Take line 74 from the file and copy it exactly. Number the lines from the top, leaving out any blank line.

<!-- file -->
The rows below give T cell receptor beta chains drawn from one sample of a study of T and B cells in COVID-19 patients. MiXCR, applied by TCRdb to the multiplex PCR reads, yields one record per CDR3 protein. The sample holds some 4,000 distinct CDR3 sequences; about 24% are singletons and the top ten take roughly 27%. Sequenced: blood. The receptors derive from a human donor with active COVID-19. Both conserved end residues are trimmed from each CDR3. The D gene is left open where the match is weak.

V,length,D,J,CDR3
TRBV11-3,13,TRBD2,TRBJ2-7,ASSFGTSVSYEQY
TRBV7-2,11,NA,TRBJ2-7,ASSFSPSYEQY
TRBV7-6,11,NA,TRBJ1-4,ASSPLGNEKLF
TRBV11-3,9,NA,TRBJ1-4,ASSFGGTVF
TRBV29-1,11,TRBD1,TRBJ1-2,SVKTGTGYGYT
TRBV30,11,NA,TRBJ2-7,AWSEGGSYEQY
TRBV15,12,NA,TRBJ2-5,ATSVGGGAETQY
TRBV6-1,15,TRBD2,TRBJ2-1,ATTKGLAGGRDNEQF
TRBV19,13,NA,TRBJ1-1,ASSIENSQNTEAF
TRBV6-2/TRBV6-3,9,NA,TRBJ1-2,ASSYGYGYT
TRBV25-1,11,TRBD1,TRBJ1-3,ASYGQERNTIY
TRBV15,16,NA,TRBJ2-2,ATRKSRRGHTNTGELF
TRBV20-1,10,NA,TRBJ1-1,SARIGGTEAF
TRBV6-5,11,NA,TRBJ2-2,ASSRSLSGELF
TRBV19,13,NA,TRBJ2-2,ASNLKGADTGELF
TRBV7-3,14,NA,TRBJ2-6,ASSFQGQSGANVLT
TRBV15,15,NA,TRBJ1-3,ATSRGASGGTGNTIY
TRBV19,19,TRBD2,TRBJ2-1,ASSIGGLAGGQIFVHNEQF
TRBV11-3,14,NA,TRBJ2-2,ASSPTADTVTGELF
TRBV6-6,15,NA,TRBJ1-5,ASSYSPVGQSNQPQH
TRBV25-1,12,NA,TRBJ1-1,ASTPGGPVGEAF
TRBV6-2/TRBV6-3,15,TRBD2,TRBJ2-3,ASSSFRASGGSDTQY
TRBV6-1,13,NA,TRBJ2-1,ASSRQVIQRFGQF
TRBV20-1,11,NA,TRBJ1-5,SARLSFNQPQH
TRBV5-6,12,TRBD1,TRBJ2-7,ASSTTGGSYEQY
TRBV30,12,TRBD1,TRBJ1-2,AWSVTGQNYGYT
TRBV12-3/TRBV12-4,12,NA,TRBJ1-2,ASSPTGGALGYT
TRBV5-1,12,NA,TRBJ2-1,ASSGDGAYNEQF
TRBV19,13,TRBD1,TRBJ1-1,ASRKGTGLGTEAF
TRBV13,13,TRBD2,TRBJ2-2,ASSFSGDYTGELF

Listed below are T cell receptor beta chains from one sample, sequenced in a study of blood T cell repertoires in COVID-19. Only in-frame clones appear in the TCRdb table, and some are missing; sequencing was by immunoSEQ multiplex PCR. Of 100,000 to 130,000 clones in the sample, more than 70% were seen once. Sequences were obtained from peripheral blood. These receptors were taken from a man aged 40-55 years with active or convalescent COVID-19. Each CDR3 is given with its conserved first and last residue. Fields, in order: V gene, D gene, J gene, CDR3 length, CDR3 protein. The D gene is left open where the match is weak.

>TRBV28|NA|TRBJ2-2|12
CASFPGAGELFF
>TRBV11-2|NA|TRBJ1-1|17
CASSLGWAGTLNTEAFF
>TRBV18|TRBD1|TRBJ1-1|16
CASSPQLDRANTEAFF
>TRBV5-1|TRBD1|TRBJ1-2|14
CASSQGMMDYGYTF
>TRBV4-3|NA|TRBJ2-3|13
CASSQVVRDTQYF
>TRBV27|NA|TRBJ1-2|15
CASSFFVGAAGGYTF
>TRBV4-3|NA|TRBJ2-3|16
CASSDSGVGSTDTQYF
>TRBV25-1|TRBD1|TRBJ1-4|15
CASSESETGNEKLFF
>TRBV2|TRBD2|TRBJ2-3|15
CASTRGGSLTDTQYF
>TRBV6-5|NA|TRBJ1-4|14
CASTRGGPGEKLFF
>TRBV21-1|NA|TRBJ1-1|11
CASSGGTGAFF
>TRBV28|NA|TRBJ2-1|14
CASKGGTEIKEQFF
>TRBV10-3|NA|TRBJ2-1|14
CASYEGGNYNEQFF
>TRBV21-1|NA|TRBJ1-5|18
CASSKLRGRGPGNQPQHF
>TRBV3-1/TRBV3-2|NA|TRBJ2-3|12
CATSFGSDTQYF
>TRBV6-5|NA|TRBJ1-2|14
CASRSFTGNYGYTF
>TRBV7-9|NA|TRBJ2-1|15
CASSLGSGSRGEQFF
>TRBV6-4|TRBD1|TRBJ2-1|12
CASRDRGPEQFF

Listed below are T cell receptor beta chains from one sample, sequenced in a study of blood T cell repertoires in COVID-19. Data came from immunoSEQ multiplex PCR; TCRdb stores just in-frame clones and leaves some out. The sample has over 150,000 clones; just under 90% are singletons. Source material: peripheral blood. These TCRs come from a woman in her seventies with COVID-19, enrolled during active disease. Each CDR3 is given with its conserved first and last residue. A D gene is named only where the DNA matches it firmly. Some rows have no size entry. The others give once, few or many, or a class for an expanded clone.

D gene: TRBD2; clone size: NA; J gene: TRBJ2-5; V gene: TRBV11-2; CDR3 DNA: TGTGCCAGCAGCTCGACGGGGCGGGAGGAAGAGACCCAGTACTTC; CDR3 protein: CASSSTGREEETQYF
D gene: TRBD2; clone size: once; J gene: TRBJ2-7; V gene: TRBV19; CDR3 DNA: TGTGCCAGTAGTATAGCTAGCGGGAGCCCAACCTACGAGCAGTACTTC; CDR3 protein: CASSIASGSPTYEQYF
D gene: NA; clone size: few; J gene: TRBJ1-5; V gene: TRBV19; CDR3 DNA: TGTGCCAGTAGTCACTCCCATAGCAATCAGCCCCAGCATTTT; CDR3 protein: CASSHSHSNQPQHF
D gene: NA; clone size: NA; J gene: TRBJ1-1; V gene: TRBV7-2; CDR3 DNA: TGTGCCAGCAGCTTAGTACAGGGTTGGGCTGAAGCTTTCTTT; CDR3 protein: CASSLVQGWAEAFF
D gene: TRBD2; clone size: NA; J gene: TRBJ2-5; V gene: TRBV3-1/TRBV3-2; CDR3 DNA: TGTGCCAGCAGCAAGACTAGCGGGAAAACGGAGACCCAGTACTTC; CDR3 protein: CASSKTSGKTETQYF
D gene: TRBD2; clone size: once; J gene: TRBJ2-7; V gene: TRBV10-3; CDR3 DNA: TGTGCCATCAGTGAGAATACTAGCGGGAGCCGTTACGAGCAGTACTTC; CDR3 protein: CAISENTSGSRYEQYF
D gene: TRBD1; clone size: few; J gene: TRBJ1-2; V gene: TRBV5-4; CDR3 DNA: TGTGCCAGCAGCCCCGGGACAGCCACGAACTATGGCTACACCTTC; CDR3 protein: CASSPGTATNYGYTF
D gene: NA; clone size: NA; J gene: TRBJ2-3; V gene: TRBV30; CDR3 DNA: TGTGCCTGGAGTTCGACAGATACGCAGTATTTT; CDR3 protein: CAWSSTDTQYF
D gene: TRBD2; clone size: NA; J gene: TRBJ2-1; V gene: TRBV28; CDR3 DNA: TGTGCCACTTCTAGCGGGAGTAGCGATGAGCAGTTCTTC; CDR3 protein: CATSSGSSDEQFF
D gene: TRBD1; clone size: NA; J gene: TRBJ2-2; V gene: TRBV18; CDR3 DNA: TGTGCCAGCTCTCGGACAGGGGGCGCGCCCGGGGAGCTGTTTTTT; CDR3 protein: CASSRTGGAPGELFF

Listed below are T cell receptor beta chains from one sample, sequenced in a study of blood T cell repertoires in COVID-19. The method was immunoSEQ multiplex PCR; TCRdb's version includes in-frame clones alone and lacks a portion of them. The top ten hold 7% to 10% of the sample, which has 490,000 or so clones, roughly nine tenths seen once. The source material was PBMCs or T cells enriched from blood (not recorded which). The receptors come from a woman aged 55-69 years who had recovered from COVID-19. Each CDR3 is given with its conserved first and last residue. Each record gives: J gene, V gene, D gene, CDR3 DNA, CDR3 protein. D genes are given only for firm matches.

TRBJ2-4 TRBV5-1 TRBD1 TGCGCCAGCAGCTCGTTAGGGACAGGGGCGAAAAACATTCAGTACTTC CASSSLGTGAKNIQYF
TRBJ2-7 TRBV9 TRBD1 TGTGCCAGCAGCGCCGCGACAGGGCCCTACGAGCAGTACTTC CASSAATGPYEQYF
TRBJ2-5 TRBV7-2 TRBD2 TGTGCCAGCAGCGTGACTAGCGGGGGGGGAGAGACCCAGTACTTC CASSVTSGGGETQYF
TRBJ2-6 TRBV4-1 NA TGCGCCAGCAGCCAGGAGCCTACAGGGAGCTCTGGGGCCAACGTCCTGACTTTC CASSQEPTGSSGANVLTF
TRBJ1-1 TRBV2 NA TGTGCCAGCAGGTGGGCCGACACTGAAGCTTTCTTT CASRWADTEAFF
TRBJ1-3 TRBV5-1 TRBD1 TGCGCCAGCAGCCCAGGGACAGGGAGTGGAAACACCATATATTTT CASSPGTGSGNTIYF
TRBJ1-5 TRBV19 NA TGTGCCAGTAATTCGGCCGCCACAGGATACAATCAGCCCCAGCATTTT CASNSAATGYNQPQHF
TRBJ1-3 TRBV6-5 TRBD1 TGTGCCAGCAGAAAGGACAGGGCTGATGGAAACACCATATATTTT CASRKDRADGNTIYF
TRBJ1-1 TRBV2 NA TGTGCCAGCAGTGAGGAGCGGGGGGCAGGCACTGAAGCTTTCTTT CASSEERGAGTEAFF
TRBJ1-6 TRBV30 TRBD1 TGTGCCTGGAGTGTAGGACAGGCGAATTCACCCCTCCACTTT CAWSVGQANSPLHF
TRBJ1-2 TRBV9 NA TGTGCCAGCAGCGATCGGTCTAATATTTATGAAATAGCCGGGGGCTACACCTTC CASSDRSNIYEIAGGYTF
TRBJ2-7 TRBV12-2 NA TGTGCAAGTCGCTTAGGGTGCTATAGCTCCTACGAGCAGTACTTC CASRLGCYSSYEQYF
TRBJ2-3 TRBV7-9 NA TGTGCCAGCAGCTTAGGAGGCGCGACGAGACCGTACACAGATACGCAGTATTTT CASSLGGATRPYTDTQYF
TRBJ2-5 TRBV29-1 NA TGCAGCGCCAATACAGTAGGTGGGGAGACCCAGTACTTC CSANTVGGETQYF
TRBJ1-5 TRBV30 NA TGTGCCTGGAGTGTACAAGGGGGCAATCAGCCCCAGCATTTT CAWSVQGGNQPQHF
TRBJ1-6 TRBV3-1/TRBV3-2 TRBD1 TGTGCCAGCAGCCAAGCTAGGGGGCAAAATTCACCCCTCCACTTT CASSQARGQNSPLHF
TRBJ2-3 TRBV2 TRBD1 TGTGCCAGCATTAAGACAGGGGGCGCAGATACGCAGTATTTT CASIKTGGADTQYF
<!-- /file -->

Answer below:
D gene: NA; clone size: NA; J gene: TRBJ1-1; V gene: TRBV7-2; CDR3 DNA: TGTGCCAGCAGCTTAGTACAGGGTTGGGCTGAAGCTTTCTTT; CDR3 protein: CASSLVQGWAEAFF